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Re: [TowerTalk] [CQ-Contest] NAQP CW + Skimmer

Subject: Re: [TowerTalk] [CQ-Contest] NAQP CW + Skimmer
From: "Roger (K8RI)" <>
Date: Thu, 23 Dec 2010 20:20:24 -0500
List-post: <">>

On 12/23/2010 12:25 PM, Dave Hachadorian wrote:
> The rule is now LESS clear because Skimmer is mentioned.  Is
> Skimmer allowed in broadband mode (to find EVERY CQ'ing station,
> on EVERY band), or only narrowband mode (used only as a
> single-signal code reader)?  If you allow broadband mode, the
> entire nature of the contest changes.

OK guys, speak English.
What is a "Skimmer".  I under stand scanner, and CW reader, but lets not 
make up designations.
If in plain language it has a lot more meaning.


Roger (K8RI)
> My suggestion would be to return to the original rule, and add:
> "Broadband code readers  (>  3 KHz input bandwidth) are not
> allowed.
> NCJ is not the only contest sponsor struggling with Skimmer
> issues. The Stew Perry 160 contest just went through a
> last-minute re-write of the rules addressing "Skimmer-like
> devices."
> Dave Hachadorian, K6LL
> Yuma, AZ
> -----Original Message-----
> From:
> Sent: Thursday, December 23, 2010 9:38 AM
> To:
> Subject: Re: [CQ-Contest] NAQP CW + Skimmer
> I would like to take this opportunity to make a few comments on
> this
> subject on behalf of NCJ.
> When multi-channel band decoders for CW started to show up
> several years
> ago, there were strong feelings on both sides of this issue.
> Some felt
> strongly that, as long as there was no assistance from any source
> outside the
> station , including the Internet and packet cluster of course,
> than it should
> be  treated like any other technological advance.  Others felt
> that is it
> indistinguishable from packet spotting assistance and even,
> perhaps,
> superior to it.
> Although NCJ does not have an official "Contest Committee",
> issues related
> to the NCJ contests are discussed among all the NCJ contest
> managers.
> Often, input is solicited from others also. Final decisions rest
> with the
> Contest Manager for each of the 6 contests we sponsor.  For the
> Sprints, it  was
> obvious that the allowing the use of multi-channel band decoders
> made no
> sense because of the QSY rule.  It really came down to being an
> issue for
> the CW NAQP.  We decided to allow it in the Single Operator Class
> as long  as
> there was no connection via the internet or any other outside
> source.   In
> 2009, the NAQP rule was changed to state:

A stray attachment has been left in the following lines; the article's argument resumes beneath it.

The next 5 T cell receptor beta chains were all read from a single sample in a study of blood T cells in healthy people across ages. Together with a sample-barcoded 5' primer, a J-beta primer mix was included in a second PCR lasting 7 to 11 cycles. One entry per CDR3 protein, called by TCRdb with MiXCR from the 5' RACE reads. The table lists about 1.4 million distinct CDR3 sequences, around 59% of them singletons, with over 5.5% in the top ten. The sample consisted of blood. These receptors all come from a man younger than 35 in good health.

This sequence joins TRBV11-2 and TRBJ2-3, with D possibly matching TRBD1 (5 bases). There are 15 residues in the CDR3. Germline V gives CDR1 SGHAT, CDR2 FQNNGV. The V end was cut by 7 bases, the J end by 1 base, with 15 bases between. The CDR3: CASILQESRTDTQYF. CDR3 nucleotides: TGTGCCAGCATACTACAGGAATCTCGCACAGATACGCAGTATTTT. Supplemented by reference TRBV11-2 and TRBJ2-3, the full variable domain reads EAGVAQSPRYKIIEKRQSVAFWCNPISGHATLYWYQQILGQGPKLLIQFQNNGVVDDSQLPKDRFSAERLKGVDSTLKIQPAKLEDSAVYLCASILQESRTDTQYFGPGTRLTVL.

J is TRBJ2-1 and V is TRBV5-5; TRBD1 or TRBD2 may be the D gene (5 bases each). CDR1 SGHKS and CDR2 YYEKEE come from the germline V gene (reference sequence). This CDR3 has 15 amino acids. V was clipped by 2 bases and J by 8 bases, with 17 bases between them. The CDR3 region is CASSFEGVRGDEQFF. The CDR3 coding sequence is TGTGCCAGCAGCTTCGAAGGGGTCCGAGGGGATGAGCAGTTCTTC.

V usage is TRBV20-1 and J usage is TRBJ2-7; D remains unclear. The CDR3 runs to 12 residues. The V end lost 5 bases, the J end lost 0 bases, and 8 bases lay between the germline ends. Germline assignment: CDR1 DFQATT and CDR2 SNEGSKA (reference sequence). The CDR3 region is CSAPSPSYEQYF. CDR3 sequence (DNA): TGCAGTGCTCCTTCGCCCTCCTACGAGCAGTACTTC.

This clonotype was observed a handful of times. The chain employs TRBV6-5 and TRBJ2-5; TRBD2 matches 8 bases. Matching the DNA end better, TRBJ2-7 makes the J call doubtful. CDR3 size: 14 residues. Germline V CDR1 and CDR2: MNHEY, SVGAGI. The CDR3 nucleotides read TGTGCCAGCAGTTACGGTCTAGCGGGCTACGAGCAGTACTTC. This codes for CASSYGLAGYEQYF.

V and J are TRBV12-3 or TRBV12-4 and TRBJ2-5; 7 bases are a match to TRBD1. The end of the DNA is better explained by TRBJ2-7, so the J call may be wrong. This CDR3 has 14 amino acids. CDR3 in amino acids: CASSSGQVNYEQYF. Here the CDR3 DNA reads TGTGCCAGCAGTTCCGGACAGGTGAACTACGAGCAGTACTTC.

> "Technological methods of copying the information in the contest
> exchange
> are permitted as long as they are entirely contained within the
> station."
> This rule was intended to allow technologies like CW Skimmer as
> long as
> they were self contained within the station.  It has been in
> place for two
> years.  Ironically, because we did NOT get any feedback on this,
> we began  to
> suspect that they rule was unclear.  Did some people, perhaps,
> think  this
> was referring to MASTERDAT and Contest Exchange Data bases?  So,
> for  2011,
> we change the rule to state:
> "Technological methods of copying the information in the contest
> exchange
> (e.g. CW Skimmer, Code Readers, etc.) are permitted as long as
> all
> components are entirely contained within the station."
> So we have not CHANGED the rule - we have only CLARIFIED it.
> Also, we understand the danger of identifying a specific tool
> such as CW
> Skimmer in the rules but, at this point in time, this is what
> contesters are
> aware of.  This is why we identified it as an example.  As new
> technologies arrive, this will have to be revisited.  The fact
> that adding  CW Skimmer
> as an example rather than just using the words "technological
> methods" sort
> of proves this point.
> I realize that this is a very sensitive subject.  In fact, I
> cover  this
> topic in a little more detail in my editorial for the Jan/Feb ,
> 2011 issue  of
> NCJ.  I also realize that this will not make everyone happy.
> Personally,
> I do not plan to use CW Skimmer myself in NAQP as I enjoy the
> challenge of
> finding the multipliers myself.
> 73,
> Al, K0AD
> In a message dated 12/23/2010 6:47:48 A.M. Central Standard Time,